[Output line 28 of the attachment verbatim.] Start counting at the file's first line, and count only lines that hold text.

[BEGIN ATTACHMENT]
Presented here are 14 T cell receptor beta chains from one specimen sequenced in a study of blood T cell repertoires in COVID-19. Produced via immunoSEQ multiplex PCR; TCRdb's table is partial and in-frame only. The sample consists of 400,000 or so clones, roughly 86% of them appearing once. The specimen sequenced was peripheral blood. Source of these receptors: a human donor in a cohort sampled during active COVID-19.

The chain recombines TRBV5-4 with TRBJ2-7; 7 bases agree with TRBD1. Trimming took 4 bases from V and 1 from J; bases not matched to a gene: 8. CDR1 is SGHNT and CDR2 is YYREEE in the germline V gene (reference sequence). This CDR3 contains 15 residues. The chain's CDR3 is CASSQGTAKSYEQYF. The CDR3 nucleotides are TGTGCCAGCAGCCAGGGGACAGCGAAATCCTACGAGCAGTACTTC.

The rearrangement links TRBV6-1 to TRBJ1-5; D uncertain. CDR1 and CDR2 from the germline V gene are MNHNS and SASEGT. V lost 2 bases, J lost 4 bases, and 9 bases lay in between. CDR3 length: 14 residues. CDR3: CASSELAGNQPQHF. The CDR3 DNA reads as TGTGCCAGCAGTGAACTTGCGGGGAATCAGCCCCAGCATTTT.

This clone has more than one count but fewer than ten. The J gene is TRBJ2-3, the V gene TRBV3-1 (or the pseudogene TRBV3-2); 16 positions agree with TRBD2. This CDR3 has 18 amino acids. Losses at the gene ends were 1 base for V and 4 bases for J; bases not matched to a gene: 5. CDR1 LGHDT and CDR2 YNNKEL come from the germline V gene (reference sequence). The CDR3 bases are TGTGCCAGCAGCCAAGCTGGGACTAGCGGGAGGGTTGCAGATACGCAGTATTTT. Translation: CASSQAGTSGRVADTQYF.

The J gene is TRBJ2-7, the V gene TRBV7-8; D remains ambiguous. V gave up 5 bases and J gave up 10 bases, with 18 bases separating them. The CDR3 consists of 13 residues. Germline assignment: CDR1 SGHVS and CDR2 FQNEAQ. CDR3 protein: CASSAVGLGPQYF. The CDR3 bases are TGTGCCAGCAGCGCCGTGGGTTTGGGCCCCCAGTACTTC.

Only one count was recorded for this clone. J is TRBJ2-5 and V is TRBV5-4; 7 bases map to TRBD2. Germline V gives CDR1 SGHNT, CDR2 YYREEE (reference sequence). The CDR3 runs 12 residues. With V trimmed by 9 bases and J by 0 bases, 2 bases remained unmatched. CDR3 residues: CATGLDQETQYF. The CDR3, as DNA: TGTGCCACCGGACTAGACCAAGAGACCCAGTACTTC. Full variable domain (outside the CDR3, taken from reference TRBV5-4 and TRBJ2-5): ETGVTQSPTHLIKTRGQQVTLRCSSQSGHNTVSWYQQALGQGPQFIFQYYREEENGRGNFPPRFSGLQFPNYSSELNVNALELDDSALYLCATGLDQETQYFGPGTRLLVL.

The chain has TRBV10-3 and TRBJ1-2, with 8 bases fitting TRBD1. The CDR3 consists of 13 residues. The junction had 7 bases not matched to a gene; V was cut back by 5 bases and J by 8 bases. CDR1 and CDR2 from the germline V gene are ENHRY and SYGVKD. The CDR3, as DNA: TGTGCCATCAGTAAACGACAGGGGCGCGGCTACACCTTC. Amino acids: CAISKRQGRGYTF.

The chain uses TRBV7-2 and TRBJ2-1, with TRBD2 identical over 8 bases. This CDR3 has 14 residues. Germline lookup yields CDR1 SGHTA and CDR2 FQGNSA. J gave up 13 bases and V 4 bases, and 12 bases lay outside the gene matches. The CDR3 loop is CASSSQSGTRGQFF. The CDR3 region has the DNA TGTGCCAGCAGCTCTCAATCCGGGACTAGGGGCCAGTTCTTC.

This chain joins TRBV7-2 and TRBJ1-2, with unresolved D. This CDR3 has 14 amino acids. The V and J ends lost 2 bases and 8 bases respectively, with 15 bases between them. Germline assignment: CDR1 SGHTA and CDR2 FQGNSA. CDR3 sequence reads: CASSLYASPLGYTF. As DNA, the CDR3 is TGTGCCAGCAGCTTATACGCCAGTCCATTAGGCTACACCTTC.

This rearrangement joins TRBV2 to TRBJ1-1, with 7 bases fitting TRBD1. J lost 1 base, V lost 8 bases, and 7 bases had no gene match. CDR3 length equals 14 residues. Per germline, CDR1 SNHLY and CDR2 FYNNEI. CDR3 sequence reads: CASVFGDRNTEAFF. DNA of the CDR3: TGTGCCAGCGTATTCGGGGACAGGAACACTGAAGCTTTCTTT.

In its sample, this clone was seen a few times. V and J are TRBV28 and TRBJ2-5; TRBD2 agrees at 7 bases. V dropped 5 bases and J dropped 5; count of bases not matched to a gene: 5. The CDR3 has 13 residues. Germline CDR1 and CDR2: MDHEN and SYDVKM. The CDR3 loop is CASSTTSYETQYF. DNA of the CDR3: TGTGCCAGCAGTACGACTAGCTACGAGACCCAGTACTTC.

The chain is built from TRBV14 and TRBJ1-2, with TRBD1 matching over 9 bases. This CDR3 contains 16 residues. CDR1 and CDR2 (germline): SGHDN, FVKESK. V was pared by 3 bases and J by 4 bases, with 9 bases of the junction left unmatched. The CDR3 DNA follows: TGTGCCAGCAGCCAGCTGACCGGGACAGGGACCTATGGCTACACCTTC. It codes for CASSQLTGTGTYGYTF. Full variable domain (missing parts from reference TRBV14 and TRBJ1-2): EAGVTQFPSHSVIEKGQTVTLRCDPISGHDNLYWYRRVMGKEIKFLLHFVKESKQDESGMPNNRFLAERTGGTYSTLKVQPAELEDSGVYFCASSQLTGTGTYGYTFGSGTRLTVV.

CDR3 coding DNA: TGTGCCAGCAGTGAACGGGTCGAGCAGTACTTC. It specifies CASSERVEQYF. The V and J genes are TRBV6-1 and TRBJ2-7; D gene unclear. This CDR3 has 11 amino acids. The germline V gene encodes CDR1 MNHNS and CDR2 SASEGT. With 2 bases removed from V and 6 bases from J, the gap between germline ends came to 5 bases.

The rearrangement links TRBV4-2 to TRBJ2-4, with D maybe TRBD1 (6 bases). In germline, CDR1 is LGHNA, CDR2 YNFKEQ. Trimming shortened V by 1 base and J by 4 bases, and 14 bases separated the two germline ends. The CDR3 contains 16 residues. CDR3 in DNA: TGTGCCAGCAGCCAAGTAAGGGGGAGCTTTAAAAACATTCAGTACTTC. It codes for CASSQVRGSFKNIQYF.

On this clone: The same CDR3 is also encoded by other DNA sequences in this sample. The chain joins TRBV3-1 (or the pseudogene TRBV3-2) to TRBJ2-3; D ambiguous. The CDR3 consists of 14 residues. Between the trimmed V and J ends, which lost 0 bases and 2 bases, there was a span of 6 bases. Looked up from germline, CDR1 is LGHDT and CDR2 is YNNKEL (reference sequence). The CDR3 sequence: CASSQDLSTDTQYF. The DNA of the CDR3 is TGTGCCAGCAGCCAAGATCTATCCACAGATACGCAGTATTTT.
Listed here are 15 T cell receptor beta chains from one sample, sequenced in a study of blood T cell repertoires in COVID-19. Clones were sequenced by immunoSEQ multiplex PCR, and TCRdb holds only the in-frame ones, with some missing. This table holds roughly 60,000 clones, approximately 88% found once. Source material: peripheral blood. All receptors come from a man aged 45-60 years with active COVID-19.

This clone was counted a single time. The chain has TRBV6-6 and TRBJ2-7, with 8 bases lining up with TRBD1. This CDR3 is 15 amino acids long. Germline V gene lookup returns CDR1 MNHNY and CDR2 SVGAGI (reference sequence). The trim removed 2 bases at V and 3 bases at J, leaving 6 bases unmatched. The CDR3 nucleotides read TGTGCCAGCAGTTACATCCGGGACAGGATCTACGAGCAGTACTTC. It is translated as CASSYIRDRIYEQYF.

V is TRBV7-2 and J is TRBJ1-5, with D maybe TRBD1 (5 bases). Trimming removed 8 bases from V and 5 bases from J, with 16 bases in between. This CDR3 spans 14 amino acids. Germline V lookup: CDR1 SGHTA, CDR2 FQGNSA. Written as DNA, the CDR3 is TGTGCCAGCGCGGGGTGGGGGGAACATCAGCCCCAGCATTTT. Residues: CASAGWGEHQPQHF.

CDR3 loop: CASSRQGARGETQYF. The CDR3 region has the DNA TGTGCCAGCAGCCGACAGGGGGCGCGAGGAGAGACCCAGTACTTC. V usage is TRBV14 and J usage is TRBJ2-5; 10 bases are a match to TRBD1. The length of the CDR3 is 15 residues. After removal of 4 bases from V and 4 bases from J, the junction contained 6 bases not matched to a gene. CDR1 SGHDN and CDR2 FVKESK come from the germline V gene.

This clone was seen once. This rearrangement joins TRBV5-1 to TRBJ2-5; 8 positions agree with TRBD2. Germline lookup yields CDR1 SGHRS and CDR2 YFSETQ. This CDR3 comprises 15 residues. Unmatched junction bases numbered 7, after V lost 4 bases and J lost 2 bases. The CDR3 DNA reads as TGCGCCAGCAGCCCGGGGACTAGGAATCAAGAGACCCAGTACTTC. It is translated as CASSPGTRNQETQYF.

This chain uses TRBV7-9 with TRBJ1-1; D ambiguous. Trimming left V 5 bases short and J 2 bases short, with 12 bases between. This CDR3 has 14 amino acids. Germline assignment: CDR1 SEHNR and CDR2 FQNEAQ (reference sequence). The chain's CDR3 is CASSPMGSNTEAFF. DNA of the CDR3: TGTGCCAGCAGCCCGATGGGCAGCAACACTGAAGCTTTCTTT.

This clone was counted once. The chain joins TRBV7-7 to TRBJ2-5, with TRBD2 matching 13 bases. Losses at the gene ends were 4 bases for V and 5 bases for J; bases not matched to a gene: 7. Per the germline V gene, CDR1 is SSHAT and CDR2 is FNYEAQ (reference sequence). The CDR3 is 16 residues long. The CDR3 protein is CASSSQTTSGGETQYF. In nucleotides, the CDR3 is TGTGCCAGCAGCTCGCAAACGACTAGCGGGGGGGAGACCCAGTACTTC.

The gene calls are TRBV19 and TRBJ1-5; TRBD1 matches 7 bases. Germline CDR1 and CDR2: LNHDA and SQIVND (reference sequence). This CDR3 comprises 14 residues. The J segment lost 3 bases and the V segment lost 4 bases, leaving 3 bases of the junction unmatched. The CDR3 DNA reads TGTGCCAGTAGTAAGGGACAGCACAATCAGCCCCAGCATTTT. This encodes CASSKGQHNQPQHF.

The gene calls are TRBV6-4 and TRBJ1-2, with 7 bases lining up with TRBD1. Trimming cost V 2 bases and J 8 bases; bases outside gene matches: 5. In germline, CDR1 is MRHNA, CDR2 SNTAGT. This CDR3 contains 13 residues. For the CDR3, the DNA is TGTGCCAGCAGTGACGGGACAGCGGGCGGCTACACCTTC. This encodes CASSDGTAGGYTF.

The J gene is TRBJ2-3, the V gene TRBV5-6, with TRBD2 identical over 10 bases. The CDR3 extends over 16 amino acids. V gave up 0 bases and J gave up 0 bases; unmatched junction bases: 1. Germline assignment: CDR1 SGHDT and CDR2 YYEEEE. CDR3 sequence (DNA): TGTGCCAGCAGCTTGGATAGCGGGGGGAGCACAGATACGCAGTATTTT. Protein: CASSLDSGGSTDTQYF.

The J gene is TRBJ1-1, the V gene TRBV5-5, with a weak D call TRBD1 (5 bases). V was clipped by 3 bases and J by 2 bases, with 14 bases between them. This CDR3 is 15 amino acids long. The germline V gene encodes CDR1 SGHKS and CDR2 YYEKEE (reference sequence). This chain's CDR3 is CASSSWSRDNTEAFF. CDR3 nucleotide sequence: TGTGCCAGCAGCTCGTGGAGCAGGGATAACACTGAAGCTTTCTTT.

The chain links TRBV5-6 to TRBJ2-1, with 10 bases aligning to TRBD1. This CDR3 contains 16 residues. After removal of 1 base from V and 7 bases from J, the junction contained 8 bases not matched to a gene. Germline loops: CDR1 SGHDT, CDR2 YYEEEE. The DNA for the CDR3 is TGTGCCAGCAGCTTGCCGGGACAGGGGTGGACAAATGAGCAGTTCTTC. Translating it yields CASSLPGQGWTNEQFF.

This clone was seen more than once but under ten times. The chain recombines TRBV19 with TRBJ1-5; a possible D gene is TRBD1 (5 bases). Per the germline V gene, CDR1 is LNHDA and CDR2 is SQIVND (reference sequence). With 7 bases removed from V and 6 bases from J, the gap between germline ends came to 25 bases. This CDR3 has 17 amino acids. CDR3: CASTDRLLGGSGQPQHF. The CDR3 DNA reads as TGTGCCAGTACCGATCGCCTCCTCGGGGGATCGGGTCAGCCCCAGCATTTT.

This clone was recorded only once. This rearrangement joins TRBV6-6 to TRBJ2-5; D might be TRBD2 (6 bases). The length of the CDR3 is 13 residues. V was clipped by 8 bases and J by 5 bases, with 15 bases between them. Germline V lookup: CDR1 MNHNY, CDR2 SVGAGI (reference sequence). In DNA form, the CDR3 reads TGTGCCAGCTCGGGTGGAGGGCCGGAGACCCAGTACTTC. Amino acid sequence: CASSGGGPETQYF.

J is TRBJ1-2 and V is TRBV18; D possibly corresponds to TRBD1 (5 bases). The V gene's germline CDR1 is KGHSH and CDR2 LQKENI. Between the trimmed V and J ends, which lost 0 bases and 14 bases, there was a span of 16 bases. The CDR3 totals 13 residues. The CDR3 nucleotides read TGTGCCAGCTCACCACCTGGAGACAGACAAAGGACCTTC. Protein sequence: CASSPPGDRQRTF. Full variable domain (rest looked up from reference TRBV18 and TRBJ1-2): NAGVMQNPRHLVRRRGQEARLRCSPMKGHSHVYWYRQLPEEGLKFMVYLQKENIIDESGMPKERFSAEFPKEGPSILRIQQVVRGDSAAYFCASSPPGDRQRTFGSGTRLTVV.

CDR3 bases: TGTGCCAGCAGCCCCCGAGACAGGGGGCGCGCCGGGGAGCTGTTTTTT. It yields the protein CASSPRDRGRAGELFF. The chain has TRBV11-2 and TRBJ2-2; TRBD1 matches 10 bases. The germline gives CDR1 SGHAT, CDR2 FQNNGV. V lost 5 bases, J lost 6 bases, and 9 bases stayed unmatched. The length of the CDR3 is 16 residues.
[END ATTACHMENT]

This clone was seen more than once but under ten times. The chain recombines TRBV19 with TRBJ1-5; a possible D gene is TRBD1 (5 bases). Per the germline V gene, CDR1 is LNHDA and CDR2 is SQIVND (reference sequence). With 7 bases removed from V and 6 bases from J, the gap between germline ends came to 25 bases. This CDR3 has 17 amino acids. CDR3: CASTDRLLGGSGQPQHF. The CDR3 DNA reads as TGTGCCAGTACCGATCGCCTCCTCGGGGGATCGGGTCAGCCCCAGCATTTT.